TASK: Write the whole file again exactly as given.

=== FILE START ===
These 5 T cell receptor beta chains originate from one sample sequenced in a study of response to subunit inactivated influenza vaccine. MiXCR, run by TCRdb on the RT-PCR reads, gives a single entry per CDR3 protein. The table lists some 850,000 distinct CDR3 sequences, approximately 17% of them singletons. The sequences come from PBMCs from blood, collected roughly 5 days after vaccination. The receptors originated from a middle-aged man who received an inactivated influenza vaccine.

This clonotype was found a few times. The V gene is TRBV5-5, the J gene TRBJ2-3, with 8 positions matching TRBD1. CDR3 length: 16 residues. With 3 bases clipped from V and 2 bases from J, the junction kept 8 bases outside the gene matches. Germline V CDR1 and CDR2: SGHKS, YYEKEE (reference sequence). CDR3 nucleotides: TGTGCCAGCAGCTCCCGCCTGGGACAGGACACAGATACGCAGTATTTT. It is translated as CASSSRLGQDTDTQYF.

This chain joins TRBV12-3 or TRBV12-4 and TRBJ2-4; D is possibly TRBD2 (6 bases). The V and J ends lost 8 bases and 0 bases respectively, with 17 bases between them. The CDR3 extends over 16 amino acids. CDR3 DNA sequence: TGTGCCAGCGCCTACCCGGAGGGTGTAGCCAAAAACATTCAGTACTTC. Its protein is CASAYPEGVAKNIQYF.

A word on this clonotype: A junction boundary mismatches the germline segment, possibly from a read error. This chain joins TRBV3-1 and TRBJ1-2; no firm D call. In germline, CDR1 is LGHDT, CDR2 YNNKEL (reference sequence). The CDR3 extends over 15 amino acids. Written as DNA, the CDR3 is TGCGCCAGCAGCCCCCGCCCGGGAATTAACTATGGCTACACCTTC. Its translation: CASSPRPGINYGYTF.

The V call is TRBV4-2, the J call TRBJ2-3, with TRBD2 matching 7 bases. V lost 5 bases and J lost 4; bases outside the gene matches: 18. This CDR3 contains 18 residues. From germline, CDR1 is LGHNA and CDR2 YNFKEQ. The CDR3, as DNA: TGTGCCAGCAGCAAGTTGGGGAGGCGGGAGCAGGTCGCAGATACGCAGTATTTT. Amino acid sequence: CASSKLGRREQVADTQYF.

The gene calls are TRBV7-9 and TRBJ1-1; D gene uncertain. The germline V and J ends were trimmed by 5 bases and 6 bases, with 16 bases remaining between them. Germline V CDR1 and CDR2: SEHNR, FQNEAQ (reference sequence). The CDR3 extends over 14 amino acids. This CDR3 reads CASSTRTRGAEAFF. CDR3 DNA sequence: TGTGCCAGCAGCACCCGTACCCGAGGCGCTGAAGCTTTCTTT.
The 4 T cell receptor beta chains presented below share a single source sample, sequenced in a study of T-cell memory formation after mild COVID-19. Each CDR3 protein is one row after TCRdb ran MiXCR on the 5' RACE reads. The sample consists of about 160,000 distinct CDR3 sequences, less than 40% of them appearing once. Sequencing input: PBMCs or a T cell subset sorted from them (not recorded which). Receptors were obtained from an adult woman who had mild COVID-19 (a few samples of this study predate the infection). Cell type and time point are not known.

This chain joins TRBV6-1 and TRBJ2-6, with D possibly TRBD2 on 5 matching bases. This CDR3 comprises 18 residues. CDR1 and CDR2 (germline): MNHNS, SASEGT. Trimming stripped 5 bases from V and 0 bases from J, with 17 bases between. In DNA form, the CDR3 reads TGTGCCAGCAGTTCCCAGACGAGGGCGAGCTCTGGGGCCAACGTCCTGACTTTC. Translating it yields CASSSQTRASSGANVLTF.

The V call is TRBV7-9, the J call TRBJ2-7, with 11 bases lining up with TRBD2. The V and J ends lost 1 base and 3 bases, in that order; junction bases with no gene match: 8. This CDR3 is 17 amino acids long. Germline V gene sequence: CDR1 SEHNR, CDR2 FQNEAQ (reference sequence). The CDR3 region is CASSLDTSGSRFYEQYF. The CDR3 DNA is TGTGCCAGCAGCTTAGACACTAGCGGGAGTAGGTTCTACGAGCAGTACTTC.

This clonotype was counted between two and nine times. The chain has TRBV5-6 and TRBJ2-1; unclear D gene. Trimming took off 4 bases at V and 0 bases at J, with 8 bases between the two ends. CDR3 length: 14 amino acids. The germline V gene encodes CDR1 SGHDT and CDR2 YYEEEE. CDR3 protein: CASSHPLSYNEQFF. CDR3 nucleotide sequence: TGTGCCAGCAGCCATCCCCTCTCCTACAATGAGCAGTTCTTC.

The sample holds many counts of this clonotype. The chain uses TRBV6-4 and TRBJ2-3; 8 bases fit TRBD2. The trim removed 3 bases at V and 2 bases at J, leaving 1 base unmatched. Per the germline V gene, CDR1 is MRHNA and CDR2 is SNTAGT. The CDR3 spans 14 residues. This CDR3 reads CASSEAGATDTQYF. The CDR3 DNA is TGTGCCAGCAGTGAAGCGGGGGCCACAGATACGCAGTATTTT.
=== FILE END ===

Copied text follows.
These 5 T cell receptor beta chains originate from one sample sequenced in a study of response to subunit inactivated influenza vaccine. MiXCR, run by TCRdb on the RT-PCR reads, gives a single entry per CDR3 protein. The table lists some 850,000 distinct CDR3 sequences, approximately 17% of them singletons. The sequences come from PBMCs from blood, collected roughly 5 days after vaccination. The receptors originated from a middle-aged man who received an inactivated influenza vaccine.

This clonotype was found a few times. The V gene is TRBV5-5, the J gene TRBJ2-3, with 8 positions matching TRBD1. CDR3 length: 16 residues. With 3 bases clipped from V and 2 bases from J, the junction kept 8 bases outside the gene matches. Germline V CDR1 and CDR2: SGHKS, YYEKEE (reference sequence). CDR3 nucleotides: TGTGCCAGCAGCTCCCGCCTGGGACAGGACACAGATACGCAGTATTTT. It is translated as CASSSRLGQDTDTQYF.

This chain joins TRBV12-3 or TRBV12-4 and TRBJ2-4; D is possibly TRBD2 (6 bases). The V and J ends lost 8 bases and 0 bases respectively, with 17 bases between them. The CDR3 extends over 16 amino acids. CDR3 DNA sequence: TGTGCCAGCGCCTACCCGGAGGGTGTAGCCAAAAACATTCAGTACTTC. Its protein is CASAYPEGVAKNIQYF.

A word on this clonotype: A junction boundary mismatches the germline segment, possibly from a read error. This chain joins TRBV3-1 and TRBJ1-2; no firm D call. In germline, CDR1 is LGHDT, CDR2 YNNKEL (reference sequence). The CDR3 extends over 15 amino acids. Written as DNA, the CDR3 is TGCGCCAGCAGCCCCCGCCCGGGAATTAACTATGGCTACACCTTC. Its translation: CASSPRPGINYGYTF.

The V call is TRBV4-2, the J call TRBJ2-3, with TRBD2 matching 7 bases. V lost 5 bases and J lost 4; bases outside the gene matches: 18. This CDR3 contains 18 residues. From germline, CDR1 is LGHNA and CDR2 YNFKEQ. The CDR3, as DNA: TGTGCCAGCAGCAAGTTGGGGAGGCGGGAGCAGGTCGCAGATACGCAGTATTTT. Amino acid sequence: CASSKLGRREQVADTQYF.

The gene calls are TRBV7-9 and TRBJ1-1; D gene uncertain. The germline V and J ends were trimmed by 5 bases and 6 bases, with 16 bases remaining between them. Germline V CDR1 and CDR2: SEHNR, FQNEAQ (reference sequence). The CDR3 extends over 14 amino acids. This CDR3 reads CASSTRTRGAEAFF. CDR3 DNA sequence: TGTGCCAGCAGCACCCGTACCCGAGGCGCTGAAGCTTTCTTT.
The 4 T cell receptor beta chains presented below share a single source sample, sequenced in a study of T-cell memory formation after mild COVID-19. Each CDR3 protein is one row after TCRdb ran MiXCR on the 5' RACE reads. The sample consists of about 160,000 distinct CDR3 sequences, less than 40% of them appearing once. Sequencing input: PBMCs or a T cell subset sorted from them (not recorded which). Receptors were obtained from an adult woman who had mild COVID-19 (a few samples of this study predate the infection). Cell type and time point are not known.

This chain joins TRBV6-1 and TRBJ2-6, with D possibly TRBD2 on 5 matching bases. This CDR3 comprises 18 residues. CDR1 and CDR2 (germline): MNHNS, SASEGT. Trimming stripped 5 bases from V and 0 bases from J, with 17 bases between. In DNA form, the CDR3 reads TGTGCCAGCAGTTCCCAGACGAGGGCGAGCTCTGGGGCCAACGTCCTGACTTTC. Translating it yields CASSSQTRASSGANVLTF.

The V call is TRBV7-9, the J call TRBJ2-7, with 11 bases lining up with TRBD2. The V and J ends lost 1 base and 3 bases, in that order; junction bases with no gene match: 8. This CDR3 is 17 amino acids long. Germline V gene sequence: CDR1 SEHNR, CDR2 FQNEAQ (reference sequence). The CDR3 region is CASSLDTSGSRFYEQYF. The CDR3 DNA is TGTGCCAGCAGCTTAGACACTAGCGGGAGTAGGTTCTACGAGCAGTACTTC.

This clonotype was counted between two and nine times. The chain has TRBV5-6 and TRBJ2-1; unclear D gene. Trimming took off 4 bases at V and 0 bases at J, with 8 bases between the two ends. CDR3 length: 14 amino acids. The germline V gene encodes CDR1 SGHDT and CDR2 YYEEEE. CDR3 protein: CASSHPLSYNEQFF. CDR3 nucleotide sequence: TGTGCCAGCAGCCATCCCCTCTCCTACAATGAGCAGTTCTTC.

The sample holds many counts of this clonotype. The chain uses TRBV6-4 and TRBJ2-3; 8 bases fit TRBD2. The trim removed 3 bases at V and 2 bases at J, leaving 1 base unmatched. Per the germline V gene, CDR1 is MRHNA and CDR2 is SNTAGT. The CDR3 spans 14 residues. This CDR3 reads CASSEAGATDTQYF. The CDR3 DNA is TGTGCCAGCAGTGAAGCGGGGGCCACAGATACGCAGTATTTT.